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Motor Monday: Visual Development

Contributed Content by Lina Awshee, COTA/L, COVT

Happy Motor Monday, MESH Friends!

Can you believe summer is winding down? Some districts have already started school, which is a reminder to me that work will be starting up again soon! I’ve been so spoiled being able to stay at home and play with Tessa all summer, it will definitely be an adjustment for both of us to get back into the groove of things.

With that said, I want to do a different type of post today and share with all of you one of my biggest passions as a clinician and mommy. VISUAL MOTOR development! So often, we hear about our children’s fine motor and gross motor developments–but our visual system tends to get left out of the conversation.

Having worked for so long as a Vision Therapist, I am always looking for ways to incorporate visual skills into the activities that I do with Tessa, so today, I want to share with you some of the foundational visual skills that we can all work on from when our babies are born!

From day one, we can work on our baby’s visual development by making sure to engage baby from all different directions – for example, when placing your baby into their bassinet or crib, alternate the direction from which you place your baby into their bed. This will allow them to see the “world” from a different perspective each time they are entering/exiting their crib. Another easy one to do in the early days is making sure to rotate baby with each feeding which most tend to do when breastfeeding; for those who are bottle feeding, you want to make sure to rotate them for feedings as well!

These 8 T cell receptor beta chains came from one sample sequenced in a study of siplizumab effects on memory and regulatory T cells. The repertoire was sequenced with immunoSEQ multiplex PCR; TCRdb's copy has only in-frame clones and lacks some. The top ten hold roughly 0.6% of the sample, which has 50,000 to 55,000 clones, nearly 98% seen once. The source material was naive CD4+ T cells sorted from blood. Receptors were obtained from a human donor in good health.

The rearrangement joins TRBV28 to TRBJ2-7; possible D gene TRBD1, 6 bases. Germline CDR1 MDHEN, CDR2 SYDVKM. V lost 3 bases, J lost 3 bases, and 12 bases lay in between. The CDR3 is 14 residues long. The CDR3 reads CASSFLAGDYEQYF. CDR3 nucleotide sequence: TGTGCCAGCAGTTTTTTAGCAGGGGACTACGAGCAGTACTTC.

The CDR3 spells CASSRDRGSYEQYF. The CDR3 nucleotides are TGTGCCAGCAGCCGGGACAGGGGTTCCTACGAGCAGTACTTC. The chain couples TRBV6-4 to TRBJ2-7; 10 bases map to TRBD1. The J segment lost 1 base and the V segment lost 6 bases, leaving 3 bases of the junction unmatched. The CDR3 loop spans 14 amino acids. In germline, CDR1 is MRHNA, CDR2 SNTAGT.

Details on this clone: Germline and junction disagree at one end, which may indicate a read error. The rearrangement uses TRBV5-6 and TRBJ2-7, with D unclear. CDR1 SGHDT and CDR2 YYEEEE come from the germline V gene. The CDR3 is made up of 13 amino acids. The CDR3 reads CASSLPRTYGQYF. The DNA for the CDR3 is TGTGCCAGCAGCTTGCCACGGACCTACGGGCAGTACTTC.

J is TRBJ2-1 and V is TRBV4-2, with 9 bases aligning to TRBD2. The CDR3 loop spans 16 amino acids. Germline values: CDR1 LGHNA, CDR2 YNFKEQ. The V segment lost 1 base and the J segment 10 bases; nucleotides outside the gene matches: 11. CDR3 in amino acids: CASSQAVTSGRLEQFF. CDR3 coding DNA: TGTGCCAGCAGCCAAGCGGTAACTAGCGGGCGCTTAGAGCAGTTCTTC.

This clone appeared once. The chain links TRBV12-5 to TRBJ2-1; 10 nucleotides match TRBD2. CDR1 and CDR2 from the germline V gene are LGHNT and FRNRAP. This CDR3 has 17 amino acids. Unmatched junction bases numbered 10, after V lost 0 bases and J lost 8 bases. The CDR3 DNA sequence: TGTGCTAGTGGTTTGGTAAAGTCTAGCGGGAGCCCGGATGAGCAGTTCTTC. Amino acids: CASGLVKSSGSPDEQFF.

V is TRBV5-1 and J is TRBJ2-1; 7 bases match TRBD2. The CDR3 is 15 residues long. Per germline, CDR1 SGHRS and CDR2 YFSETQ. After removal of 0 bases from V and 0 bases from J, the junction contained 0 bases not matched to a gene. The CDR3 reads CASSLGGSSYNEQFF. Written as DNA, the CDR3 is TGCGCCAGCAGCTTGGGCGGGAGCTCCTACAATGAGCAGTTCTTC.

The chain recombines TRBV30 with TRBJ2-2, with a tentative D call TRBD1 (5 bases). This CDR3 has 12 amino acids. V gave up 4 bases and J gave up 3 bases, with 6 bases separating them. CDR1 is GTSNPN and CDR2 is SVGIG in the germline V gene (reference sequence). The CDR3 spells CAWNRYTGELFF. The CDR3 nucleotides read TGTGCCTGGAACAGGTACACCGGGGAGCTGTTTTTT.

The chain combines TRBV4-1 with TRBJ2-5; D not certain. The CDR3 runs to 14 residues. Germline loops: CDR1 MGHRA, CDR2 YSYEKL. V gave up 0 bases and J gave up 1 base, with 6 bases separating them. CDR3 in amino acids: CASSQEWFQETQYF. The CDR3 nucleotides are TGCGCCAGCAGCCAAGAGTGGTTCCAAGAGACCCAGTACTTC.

In the first couple months of life, it’s also important to remember that their visual system is still developing so placing any visual stimuli within 8-10 inches of their face is really where you want to keep it for optimal visual engagement. Babies are also most interested in familiar faces and high contrast objects so incorporating high contrast cards such as these cards by Genius Baby Toys or making/printing your own and placing them around the house is a great idea!

Below is a throwback of when Tess was around two months old – we had high contrast cards/images all over the place! (I tend to be a little extreme with the things I’m really passionate about. I mean, these cards were seriously everywhere!) These particular ones in the photo were positioned just above her bassinet so that when she laid down, she could look at them. We also made sure to rotate her position often so that she would turn her head in all directions to look towards the images. We also placed high contrast cards around her crib (both low and high), as well as at eye level on our walls for when we would carry her upright and walk around.

There are many, many visual skills (which I will start to outline in future Motor Monday posts!) but some KEY foundational skills in visual development that we can start targeting in the early days include:

Fixation – maintaining or “fixating” your gaze on a target or stimulus
Tracking – following a moving target or stimulus